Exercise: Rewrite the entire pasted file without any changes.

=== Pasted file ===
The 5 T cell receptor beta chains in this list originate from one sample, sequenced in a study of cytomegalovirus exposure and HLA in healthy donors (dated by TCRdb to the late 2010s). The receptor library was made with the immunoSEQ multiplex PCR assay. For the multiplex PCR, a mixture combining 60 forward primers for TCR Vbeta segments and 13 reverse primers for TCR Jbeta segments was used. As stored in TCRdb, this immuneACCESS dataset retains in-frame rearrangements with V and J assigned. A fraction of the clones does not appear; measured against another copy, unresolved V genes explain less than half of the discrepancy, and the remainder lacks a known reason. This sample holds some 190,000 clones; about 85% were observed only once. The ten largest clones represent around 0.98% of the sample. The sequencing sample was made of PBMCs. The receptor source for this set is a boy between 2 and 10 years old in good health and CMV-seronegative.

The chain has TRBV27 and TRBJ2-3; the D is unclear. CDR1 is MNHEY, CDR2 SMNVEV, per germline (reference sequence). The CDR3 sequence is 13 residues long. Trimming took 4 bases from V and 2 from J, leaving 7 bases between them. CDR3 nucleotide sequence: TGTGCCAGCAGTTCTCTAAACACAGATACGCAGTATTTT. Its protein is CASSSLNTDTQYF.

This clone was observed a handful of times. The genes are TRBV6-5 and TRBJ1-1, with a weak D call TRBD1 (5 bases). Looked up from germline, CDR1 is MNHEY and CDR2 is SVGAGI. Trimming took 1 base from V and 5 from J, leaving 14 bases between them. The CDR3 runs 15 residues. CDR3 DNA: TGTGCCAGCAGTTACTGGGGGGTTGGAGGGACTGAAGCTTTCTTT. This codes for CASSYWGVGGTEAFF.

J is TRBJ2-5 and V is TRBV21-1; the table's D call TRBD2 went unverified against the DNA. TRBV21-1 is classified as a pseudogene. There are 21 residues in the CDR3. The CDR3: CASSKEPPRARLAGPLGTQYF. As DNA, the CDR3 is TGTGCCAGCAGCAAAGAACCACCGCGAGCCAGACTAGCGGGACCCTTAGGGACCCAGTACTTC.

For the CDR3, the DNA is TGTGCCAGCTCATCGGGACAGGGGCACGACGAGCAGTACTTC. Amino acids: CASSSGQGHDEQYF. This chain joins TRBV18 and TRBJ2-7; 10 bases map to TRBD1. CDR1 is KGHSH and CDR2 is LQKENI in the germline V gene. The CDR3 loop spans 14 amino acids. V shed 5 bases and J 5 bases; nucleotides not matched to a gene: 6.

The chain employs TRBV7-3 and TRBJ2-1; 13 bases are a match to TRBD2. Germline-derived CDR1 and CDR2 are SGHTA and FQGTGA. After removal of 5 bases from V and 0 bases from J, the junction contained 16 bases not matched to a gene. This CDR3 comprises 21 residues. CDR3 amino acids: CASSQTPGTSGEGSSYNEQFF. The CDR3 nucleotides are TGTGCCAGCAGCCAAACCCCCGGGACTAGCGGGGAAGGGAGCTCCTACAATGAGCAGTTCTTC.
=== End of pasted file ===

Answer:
The 5 T cell receptor beta chains in this list originate from one sample, sequenced in a study of cytomegalovirus exposure and HLA in healthy donors (dated by TCRdb to the late 2010s). The receptor library was made with the immunoSEQ multiplex PCR assay. For the multiplex PCR, a mixture combining 60 forward primers for TCR Vbeta segments and 13 reverse primers for TCR Jbeta segments was used. As stored in TCRdb, this immuneACCESS dataset retains in-frame rearrangements with V and J assigned. A fraction of the clones does not appear; measured against another copy, unresolved V genes explain less than half of the discrepancy, and the remainder lacks a known reason. This sample holds some 190,000 clones; about 85% were observed only once. The ten largest clones represent around 0.98% of the sample. The sequencing sample was made of PBMCs. The receptor source for this set is a boy between 2 and 10 years old in good health and CMV-seronegative.

The chain has TRBV27 and TRBJ2-3; the D is unclear. CDR1 is MNHEY, CDR2 SMNVEV, per germline (reference sequence). The CDR3 sequence is 13 residues long. Trimming took 4 bases from V and 2 from J, leaving 7 bases between them. CDR3 nucleotide sequence: TGTGCCAGCAGTTCTCTAAACACAGATACGCAGTATTTT. Its protein is CASSSLNTDTQYF.

This clone was observed a handful of times. The genes are TRBV6-5 and TRBJ1-1, with a weak D call TRBD1 (5 bases). Looked up from germline, CDR1 is MNHEY and CDR2 is SVGAGI. Trimming took 1 base from V and 5 from J, leaving 14 bases between them. The CDR3 runs 15 residues. CDR3 DNA: TGTGCCAGCAGTTACTGGGGGGTTGGAGGGACTGAAGCTTTCTTT. This codes for CASSYWGVGGTEAFF.

J is TRBJ2-5 and V is TRBV21-1; the table's D call TRBD2 went unverified against the DNA. TRBV21-1 is classified as a pseudogene. There are 21 residues in the CDR3. The CDR3: CASSKEPPRARLAGPLGTQYF. As DNA, the CDR3 is TGTGCCAGCAGCAAAGAACCACCGCGAGCCAGACTAGCGGGACCCTTAGGGACCCAGTACTTC.

For the CDR3, the DNA is TGTGCCAGCTCATCGGGACAGGGGCACGACGAGCAGTACTTC. Amino acids: CASSSGQGHDEQYF. This chain joins TRBV18 and TRBJ2-7; 10 bases map to TRBD1. CDR1 is KGHSH and CDR2 is LQKENI in the germline V gene. The CDR3 loop spans 14 amino acids. V shed 5 bases and J 5 bases; nucleotides not matched to a gene: 6.

The chain employs TRBV7-3 and TRBJ2-1; 13 bases are a match to TRBD2. Germline-derived CDR1 and CDR2 are SGHTA and FQGTGA. After removal of 5 bases from V and 0 bases from J, the junction contained 16 bases not matched to a gene. This CDR3 comprises 21 residues. CDR3 amino acids: CASSQTPGTSGEGSSYNEQFF. The CDR3 nucleotides are TGTGCCAGCAGCCAAACCCCCGGGACTAGCGGGGAAGGGAGCTCCTACAATGAGCAGTTCTTC.